My only complaint about this sock is the price point: $29.99. Feetures is a great company and, from all I can tell, a worthy place to spend money, and these socks are my new favorites, but $30 for a pair of socks is tough to swallow.

I’m not sure if these socks will come down in price. I hope they do. At the same time, runners looking for PF relief are willing to try just about anything. The “lifetime guarantee” on this sock doesn’t hurt either.

And I just learned about an affiliate program Feetures has, so if you are a new, would-be customer and want $10 off—on that sock or any other—clicking here will give you a discount.

 


 

Thanks to the good folks at Feetures for the review sample, provided without any expectation as to the content of this review.

Feetures Running Socks

Remember as a kid, when you would get socks in your Christmas stocking and think it was a super-boring present?

As an adult, that feeling changes. (I have been happy for every pair of wool socks I’ve gotten.) As a runner, I’ve come to appreciate good socks even more, to the point that I eagerly check the mailbox multiple times a day until an awaited pair of running socks arrives.

I reviewed Thorlos running socks here. I thought those two pairs would be enough. But I was curious what else was out there, so I reached out to Feetures, and they were kind to send me a sample pair of socks: the Elite Light Cushion No Show Tab Sock.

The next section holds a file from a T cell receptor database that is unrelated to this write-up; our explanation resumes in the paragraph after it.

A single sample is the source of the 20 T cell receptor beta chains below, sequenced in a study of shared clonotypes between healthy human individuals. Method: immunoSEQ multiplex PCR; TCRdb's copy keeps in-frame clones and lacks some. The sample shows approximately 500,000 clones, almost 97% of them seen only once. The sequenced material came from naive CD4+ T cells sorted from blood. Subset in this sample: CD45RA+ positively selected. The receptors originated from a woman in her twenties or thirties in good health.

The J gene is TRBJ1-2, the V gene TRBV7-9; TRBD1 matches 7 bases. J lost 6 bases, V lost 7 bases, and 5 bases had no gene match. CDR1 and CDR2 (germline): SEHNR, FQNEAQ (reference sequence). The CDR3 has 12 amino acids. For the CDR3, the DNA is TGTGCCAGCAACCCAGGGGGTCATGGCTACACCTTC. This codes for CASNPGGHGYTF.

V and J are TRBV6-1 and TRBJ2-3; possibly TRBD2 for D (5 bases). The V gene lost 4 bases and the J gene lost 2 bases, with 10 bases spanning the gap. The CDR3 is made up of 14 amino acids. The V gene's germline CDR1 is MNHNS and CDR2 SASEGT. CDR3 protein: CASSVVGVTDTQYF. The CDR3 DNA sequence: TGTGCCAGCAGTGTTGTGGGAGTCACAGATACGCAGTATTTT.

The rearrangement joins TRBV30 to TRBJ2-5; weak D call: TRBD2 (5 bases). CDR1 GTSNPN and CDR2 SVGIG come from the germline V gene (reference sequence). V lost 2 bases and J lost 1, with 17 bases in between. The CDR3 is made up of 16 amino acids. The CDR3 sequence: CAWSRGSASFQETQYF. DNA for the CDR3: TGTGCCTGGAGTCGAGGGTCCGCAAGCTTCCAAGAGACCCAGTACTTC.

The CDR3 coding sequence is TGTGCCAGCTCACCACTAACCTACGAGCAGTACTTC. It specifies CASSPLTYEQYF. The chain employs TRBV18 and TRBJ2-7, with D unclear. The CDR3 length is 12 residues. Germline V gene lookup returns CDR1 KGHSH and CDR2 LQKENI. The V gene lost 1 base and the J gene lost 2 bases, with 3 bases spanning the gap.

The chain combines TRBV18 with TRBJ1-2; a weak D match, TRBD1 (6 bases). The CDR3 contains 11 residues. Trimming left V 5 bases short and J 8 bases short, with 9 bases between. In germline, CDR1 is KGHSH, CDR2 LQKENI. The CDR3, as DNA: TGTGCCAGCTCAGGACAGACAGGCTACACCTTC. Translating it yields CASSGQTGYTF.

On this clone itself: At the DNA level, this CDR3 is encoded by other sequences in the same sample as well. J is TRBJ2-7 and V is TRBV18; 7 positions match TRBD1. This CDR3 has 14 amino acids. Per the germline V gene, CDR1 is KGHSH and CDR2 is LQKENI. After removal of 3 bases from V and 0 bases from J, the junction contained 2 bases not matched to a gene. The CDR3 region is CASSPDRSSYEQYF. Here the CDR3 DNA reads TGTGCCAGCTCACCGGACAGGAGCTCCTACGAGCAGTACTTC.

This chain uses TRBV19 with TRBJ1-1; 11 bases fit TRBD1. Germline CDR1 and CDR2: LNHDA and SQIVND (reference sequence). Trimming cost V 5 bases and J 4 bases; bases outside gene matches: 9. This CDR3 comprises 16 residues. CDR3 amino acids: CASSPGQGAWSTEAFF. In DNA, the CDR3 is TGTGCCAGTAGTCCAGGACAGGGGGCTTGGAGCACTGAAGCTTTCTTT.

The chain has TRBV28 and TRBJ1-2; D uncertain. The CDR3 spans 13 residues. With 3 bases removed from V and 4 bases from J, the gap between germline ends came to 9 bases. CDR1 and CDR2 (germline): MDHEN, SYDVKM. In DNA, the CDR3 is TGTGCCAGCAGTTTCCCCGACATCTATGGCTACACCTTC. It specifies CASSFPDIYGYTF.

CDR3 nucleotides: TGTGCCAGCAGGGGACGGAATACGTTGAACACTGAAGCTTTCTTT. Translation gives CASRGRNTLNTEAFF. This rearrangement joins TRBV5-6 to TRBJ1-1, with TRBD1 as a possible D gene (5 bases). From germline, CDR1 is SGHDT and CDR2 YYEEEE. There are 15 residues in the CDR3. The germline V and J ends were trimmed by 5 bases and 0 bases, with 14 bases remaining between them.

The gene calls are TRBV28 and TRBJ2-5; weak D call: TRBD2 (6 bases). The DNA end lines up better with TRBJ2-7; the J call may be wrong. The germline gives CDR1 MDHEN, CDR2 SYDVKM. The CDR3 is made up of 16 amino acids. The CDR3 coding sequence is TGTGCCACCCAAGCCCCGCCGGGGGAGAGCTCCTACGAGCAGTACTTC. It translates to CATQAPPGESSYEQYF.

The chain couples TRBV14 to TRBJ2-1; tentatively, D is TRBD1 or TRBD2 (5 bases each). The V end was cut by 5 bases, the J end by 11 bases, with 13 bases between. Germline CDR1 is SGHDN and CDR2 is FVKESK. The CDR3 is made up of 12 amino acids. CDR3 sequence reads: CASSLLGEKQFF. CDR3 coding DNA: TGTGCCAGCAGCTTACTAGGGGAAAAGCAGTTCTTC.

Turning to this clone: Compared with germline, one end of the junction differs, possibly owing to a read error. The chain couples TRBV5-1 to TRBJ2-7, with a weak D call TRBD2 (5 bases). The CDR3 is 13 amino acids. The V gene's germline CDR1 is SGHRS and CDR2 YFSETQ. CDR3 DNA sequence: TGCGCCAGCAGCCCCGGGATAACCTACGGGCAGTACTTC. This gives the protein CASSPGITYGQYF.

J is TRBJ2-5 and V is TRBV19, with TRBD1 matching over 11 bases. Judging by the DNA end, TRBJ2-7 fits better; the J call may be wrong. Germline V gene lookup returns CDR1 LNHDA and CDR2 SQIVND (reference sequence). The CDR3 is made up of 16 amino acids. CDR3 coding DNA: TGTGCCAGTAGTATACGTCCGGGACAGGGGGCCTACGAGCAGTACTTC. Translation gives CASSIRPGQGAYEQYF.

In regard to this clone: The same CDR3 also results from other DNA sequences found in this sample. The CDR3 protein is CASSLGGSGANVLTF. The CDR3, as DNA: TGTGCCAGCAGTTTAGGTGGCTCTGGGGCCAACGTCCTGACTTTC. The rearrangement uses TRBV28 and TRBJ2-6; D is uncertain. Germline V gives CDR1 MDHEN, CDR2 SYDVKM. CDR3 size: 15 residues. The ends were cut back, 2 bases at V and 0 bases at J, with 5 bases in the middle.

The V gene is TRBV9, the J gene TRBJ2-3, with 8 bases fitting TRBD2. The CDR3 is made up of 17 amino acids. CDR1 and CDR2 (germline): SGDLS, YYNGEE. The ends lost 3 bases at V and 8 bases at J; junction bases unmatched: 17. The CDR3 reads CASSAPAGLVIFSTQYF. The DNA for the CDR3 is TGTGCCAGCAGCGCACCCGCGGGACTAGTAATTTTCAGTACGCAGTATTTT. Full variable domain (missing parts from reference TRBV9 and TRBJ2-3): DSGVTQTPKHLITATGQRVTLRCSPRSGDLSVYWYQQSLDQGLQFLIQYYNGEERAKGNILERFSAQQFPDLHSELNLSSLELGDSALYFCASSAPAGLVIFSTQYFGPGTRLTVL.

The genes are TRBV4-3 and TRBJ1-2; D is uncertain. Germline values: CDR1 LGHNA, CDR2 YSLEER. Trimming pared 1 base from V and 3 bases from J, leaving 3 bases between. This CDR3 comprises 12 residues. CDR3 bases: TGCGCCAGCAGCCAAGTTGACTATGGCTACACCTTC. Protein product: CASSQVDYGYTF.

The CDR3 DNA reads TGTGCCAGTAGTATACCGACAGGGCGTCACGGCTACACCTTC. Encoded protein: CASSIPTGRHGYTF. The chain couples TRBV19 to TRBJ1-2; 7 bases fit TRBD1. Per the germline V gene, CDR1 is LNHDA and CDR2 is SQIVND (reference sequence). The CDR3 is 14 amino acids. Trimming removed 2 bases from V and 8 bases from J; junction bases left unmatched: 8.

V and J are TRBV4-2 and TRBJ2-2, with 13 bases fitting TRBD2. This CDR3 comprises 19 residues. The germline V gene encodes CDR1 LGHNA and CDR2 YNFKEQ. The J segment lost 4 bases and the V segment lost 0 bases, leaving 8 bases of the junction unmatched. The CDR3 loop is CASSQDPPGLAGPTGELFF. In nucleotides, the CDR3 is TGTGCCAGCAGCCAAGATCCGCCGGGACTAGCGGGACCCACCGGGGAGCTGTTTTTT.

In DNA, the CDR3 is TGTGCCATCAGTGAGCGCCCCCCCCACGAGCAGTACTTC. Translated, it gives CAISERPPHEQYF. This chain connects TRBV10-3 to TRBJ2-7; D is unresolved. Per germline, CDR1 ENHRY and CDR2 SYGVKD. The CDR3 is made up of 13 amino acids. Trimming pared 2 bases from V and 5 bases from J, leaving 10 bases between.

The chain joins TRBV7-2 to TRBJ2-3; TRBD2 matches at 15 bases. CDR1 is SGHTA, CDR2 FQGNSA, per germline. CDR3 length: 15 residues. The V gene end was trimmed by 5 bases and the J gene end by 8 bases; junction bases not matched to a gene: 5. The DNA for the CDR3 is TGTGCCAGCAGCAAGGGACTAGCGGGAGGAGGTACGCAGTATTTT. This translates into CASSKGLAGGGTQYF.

It was a good mail day, the day they arrived:

 

 

The first thing I noticed and appreciated was this small touch: the socks are marked “L” and “R”:

 

 

This sock is 95% nylon, 5% spandex, so it feels a bit what I would imagine putting on pantyhose feels like. They are a comfortable fit, and the “light cushion” is just a bit of added protection from the pounding of feet on the pavement. (Feetures has other cushioning options.)

The compression the socks provide is noticeable but not at all uncomfortable; these feel great to put on and wear. They are excellent at wicking away moisture, whether for a short, intense run, or long, slow distances.

One of my favorite things about the socks is it boasts the “The Perfect Toe®” technology (yes, that is all rights reserved!), which means just “no irritating toe seam,” which seems to be a rarity, even among athletic socks. I really didn’t think at all about these socks when I was wearing them—which is a good thing.

My personal preference might be for more cushion, but that’s in part due to some extra support I’m looking for these days to stabilize things after an ankle sprain last fall and developing plantar fasciitis (woo hoo). But there is definitely a place for these light cushion socks, especially if you don’t have lots of room in your running shoes. And Feetures even has a PF-specific sock!

Check out the socks above here. The Feetures site has plenty more options, too.